2. The Pearson Report is an annual national overview of legislation and healthcare issues relating to Nurse Practitioners. Unfortunately, search beginning in 2010, the complete report will only be available if you register with WebNPonline.

3. SkinSight.com has easily searchable pictures and graphics of a vast selection of skin problems and diseases. You can search by affected body part, name of disease, age, and sex of the patient to diagnose and find out about everything from acne to bed sores to skin cancer.

4. The American Dietetic Association’s nutrition manual is a good resource for finding printable handouts for your clients on diets and disease-specific information. The website also has BMI calculators and other fun tools to help educate your patients about proper nutrition and body weight.

5. Health.com has lists of the “most emailed” and “most popular” health-related stories, which can help you find out what the public wants to know most so you can prepare to answer those questions. It also has a list of fad diets, meal plans, quizzes and interesting health and diet-related articles.

6. PreventDisease.com has a handy “health tools” section that provides easy calculations for BMI, BMR, and Target Weight that are separated into kids, adults, men and women. The site also provides blood pressure assessments, a blood alcohol estimator, calorie calculators and disease risk assessors.

7. DrugDigest.com is a consumer health and drug information site with a drug library and interactive tools for patients to keep track of their medications. It also has drug interaction checkers, drug comparisons, and safety tips.

8. NurseLinkUp is “The Nurse Social Network” that features studies, news stories, and social networking for nurses all over the country.

9. HealthGrades.com is a great site for Nurse Practitioners looking for jobs. You don’t want to work just anywhere do you? When you want to find the best doctors, hospitals and nursing homes to work for – as graded by the patients – this independent rating organization is the place to look.

10. Jwatch.org has information from blogs, newspapers, websites, and every other resource on the web to give you little snippets of the latest in healthcare news. If you don’t have much spare time but want to stay up to date, this is the place to go.

5 Free Online Web Apps to Learn About Any Medicine

Published by admin on January 27, 2010

There is a lot of useful health information on the net and many cool interactive applications that can help you gain insight into the prescription drugs that you are using, treat preventive medicines out there, check Chinese medicines, alternative medicine therapies, and much more. The best part is that you get the information neatly categorized so that you don’t feel overwhelmed. If you really wanted total information the best thing to do would be to use these applications in conjunction with one another.

Here we present five free online web apps to learn about any medicine.

1. DoubleCheckMD – A cool web application that lets you use everyday language and search for the effects of various drugs. Aptly named Doublecheck; you can use it to quickly look up information on drugs; a simple phrase entry throws up detailed information on the drug. Or if you wish you can enter any symptoms you might be experiencing and abnormal lab test reports. The results that show up will tell you if your medication is responsible. You can discuss the information with your doctor and get a more rounded view of the situation. A great tool to inform and put your mind at ease about any discomfort that you might be feeling after taking medicine.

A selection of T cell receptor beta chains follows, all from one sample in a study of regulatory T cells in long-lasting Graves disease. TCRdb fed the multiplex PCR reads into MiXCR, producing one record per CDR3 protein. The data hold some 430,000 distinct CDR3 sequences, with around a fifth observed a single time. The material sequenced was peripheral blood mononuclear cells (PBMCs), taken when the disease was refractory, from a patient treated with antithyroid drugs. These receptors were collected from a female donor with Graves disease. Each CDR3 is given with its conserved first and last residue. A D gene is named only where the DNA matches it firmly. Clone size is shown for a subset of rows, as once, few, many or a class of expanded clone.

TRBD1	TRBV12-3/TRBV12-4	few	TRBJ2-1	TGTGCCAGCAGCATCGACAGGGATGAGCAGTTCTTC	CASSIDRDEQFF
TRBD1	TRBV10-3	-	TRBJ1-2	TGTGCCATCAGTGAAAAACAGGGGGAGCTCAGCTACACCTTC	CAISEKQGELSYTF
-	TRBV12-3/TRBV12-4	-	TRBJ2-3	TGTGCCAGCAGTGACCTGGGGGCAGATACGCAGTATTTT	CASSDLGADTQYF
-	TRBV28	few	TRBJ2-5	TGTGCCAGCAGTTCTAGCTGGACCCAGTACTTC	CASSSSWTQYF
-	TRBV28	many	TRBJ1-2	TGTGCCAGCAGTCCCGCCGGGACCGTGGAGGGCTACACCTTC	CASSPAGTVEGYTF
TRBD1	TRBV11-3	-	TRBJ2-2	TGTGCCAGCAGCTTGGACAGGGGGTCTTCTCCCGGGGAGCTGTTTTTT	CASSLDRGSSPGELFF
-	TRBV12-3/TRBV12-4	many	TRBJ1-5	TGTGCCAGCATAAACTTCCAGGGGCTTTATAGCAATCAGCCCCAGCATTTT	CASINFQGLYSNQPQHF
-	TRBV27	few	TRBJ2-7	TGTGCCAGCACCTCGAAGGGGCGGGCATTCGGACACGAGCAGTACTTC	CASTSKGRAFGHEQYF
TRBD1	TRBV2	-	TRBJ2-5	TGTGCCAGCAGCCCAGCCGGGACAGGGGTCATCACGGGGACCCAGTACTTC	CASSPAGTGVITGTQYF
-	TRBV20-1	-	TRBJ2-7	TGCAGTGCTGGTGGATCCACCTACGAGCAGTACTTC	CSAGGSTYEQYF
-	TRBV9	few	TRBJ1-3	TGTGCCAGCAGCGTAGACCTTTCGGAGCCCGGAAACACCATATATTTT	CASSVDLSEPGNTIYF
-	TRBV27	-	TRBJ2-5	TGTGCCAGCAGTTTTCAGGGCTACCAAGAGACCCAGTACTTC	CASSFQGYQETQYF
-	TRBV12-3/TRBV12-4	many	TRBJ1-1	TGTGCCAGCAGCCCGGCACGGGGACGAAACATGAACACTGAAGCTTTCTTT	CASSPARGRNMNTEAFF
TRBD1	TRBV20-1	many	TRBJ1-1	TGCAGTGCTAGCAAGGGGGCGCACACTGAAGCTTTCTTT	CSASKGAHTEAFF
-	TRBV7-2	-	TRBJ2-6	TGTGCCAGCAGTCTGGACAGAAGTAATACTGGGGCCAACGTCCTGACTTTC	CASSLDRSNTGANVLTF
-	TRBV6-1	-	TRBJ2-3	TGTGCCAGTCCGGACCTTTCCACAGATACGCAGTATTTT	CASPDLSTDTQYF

2. ABC Homeopathy – An exhaustive online tool that lists homeopathic remedies for the symptoms entered by you. A nice free application for those that have experienced positive results with this form of medicine. The level of interactivity is high and the questions asked before the suggestions are thrown up are quite detailed. You do not have to think, the software thinks for you. You only need to tick what’s applicable. A thorough background check is central to many alternative medicine practices, including homeopathy. A good aid for those that wish to learn about self-diagnosis.

3. Medstory – A cool search tool that promises in-depth information on health and medicine. The search engine’s partnership with quality reference sources online ensures relevant search results that can be refined and dug deeper into. The two main search categories are “Health” and “Research”. Search terms throw up results categorized into drugs, conditions, procedures, personal health, clinical studies, and more. The neat classification makes it easy to get appropriate information fast.

4. Right Health – A complete portal of quality health information including medicine. A single search term yields a ton of information segregated into many modules. Search for a medicine and you will get information categorized as overview, basic, references, patient experience, videos, guides, and articles. A good reference point for health-related queries of lay people. A related topics display gives you ideas on how best to expand your search and either go deeper into the topic or search laterally for associated subjects.

5. Curbside.MD – A well-thought of application that brings together evidence-based answers for questions that are asked in an everyday language. The extent to which the application pares down a simple query is impressive. The answers to a query are neatly categorized to facilitate ease of understanding. You are most likely to get a pertinent result on the result summary page itself. If not, you can check the Best Hits, Visual Diagnosis, Quick Consult, and more. There is also a Clinical Trials section that throws up results on clinical trials related to your query.

Regularly referencing these applications is sure to make the healthcare programs you practice more rounded. Your knowledge on medicines and their potential side effects will make it easier for you to fill forms at the doctor’s office. It also makes it easy for a doctor to pair your condition to a medicine keeping your physiology in mind.